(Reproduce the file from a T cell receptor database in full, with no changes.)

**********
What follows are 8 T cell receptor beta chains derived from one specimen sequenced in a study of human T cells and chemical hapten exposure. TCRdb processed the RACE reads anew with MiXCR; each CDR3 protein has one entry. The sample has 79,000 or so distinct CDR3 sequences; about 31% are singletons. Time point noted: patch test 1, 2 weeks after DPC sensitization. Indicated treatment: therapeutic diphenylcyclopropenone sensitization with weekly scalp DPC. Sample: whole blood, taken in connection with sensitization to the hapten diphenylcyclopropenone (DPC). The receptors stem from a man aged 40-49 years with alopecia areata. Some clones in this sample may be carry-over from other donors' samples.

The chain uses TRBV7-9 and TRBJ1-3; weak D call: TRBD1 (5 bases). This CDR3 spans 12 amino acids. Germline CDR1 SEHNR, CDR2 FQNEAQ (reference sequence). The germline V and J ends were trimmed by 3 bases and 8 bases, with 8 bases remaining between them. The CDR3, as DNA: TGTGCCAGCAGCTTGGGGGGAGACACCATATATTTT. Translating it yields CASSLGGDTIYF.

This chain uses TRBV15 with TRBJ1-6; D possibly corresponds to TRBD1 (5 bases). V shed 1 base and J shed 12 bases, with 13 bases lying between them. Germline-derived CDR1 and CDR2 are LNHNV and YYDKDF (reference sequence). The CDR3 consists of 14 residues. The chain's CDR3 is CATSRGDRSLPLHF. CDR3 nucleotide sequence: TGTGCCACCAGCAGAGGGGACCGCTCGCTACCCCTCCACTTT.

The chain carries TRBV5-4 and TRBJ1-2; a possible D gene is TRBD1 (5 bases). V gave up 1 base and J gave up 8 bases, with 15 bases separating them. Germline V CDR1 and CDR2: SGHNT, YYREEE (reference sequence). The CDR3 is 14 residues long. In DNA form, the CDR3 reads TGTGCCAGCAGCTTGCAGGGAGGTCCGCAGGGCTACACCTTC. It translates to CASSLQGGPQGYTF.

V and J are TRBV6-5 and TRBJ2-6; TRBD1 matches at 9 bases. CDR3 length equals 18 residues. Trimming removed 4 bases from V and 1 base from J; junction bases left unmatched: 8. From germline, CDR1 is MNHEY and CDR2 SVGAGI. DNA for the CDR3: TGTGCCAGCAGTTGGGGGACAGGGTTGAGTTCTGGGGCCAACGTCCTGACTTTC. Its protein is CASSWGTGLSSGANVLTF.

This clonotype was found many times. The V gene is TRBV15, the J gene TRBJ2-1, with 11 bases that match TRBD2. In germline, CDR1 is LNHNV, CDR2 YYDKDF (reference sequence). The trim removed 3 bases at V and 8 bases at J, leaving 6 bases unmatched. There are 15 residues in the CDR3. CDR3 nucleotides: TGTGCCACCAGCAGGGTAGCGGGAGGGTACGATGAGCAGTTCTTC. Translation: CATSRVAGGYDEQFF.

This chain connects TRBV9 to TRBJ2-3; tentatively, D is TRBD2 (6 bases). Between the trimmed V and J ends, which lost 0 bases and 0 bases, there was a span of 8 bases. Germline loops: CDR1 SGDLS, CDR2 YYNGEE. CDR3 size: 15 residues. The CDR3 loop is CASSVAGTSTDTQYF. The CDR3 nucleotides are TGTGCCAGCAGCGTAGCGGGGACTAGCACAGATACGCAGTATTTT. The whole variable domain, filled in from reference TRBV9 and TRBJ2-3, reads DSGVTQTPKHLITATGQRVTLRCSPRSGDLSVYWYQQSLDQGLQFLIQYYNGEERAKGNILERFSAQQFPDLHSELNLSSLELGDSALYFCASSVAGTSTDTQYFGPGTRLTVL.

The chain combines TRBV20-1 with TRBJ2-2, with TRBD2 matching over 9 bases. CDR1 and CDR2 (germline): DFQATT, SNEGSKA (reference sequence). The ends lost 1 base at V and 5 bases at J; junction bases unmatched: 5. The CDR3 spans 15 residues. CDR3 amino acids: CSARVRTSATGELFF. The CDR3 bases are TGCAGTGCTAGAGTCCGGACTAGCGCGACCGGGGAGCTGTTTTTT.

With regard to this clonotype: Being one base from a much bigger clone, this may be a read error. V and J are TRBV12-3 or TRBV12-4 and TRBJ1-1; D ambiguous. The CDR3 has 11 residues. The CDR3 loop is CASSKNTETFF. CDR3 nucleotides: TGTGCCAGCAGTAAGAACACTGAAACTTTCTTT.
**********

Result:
What follows are 8 T cell receptor beta chains derived from one specimen sequenced in a study of human T cells and chemical hapten exposure. TCRdb processed the RACE reads anew with MiXCR; each CDR3 protein has one entry. The sample has 79,000 or so distinct CDR3 sequences; about 31% are singletons. Time point noted: patch test 1, 2 weeks after DPC sensitization. Indicated treatment: therapeutic diphenylcyclopropenone sensitization with weekly scalp DPC. Sample: whole blood, taken in connection with sensitization to the hapten diphenylcyclopropenone (DPC). The receptors stem from a man aged 40-49 years with alopecia areata. Some clones in this sample may be carry-over from other donors' samples.

The chain uses TRBV7-9 and TRBJ1-3; weak D call: TRBD1 (5 bases). This CDR3 spans 12 amino acids. Germline CDR1 SEHNR, CDR2 FQNEAQ (reference sequence). The germline V and J ends were trimmed by 3 bases and 8 bases, with 8 bases remaining between them. The CDR3, as DNA: TGTGCCAGCAGCTTGGGGGGAGACACCATATATTTT. Translating it yields CASSLGGDTIYF.

This chain uses TRBV15 with TRBJ1-6; D possibly corresponds to TRBD1 (5 bases). V shed 1 base and J shed 12 bases, with 13 bases lying between them. Germline-derived CDR1 and CDR2 are LNHNV and YYDKDF (reference sequence). The CDR3 consists of 14 residues. The chain's CDR3 is CATSRGDRSLPLHF. CDR3 nucleotide sequence: TGTGCCACCAGCAGAGGGGACCGCTCGCTACCCCTCCACTTT.

The chain carries TRBV5-4 and TRBJ1-2; a possible D gene is TRBD1 (5 bases). V gave up 1 base and J gave up 8 bases, with 15 bases separating them. Germline V CDR1 and CDR2: SGHNT, YYREEE (reference sequence). The CDR3 is 14 residues long. In DNA form, the CDR3 reads TGTGCCAGCAGCTTGCAGGGAGGTCCGCAGGGCTACACCTTC. It translates to CASSLQGGPQGYTF.

V and J are TRBV6-5 and TRBJ2-6; TRBD1 matches at 9 bases. CDR3 length equals 18 residues. Trimming removed 4 bases from V and 1 base from J; junction bases left unmatched: 8. From germline, CDR1 is MNHEY and CDR2 SVGAGI. DNA for the CDR3: TGTGCCAGCAGTTGGGGGACAGGGTTGAGTTCTGGGGCCAACGTCCTGACTTTC. Its protein is CASSWGTGLSSGANVLTF.

This clonotype was found many times. The V gene is TRBV15, the J gene TRBJ2-1, with 11 bases that match TRBD2. In germline, CDR1 is LNHNV, CDR2 YYDKDF (reference sequence). The trim removed 3 bases at V and 8 bases at J, leaving 6 bases unmatched. There are 15 residues in the CDR3. CDR3 nucleotides: TGTGCCACCAGCAGGGTAGCGGGAGGGTACGATGAGCAGTTCTTC. Translation: CATSRVAGGYDEQFF.

This chain connects TRBV9 to TRBJ2-3; tentatively, D is TRBD2 (6 bases). Between the trimmed V and J ends, which lost 0 bases and 0 bases, there was a span of 8 bases. Germline loops: CDR1 SGDLS, CDR2 YYNGEE. CDR3 size: 15 residues. The CDR3 loop is CASSVAGTSTDTQYF. The CDR3 nucleotides are TGTGCCAGCAGCGTAGCGGGGACTAGCACAGATACGCAGTATTTT. The whole variable domain, filled in from reference TRBV9 and TRBJ2-3, reads DSGVTQTPKHLITATGQRVTLRCSPRSGDLSVYWYQQSLDQGLQFLIQYYNGEERAKGNILERFSAQQFPDLHSELNLSSLELGDSALYFCASSVAGTSTDTQYFGPGTRLTVL.

The chain combines TRBV20-1 with TRBJ2-2, with TRBD2 matching over 9 bases. CDR1 and CDR2 (germline): DFQATT, SNEGSKA (reference sequence). The ends lost 1 base at V and 5 bases at J; junction bases unmatched: 5. The CDR3 spans 15 residues. CDR3 amino acids: CSARVRTSATGELFF. The CDR3 bases are TGCAGTGCTAGAGTCCGGACTAGCGCGACCGGGGAGCTGTTTTTT.

With regard to this clonotype: Being one base from a much bigger clone, this may be a read error. V and J are TRBV12-3 or TRBV12-4 and TRBJ1-1; D ambiguous. The CDR3 has 11 residues. The CDR3 loop is CASSKNTETFF. CDR3 nucleotides: TGTGCCAGCAGTAAGAACACTGAAACTTTCTTT.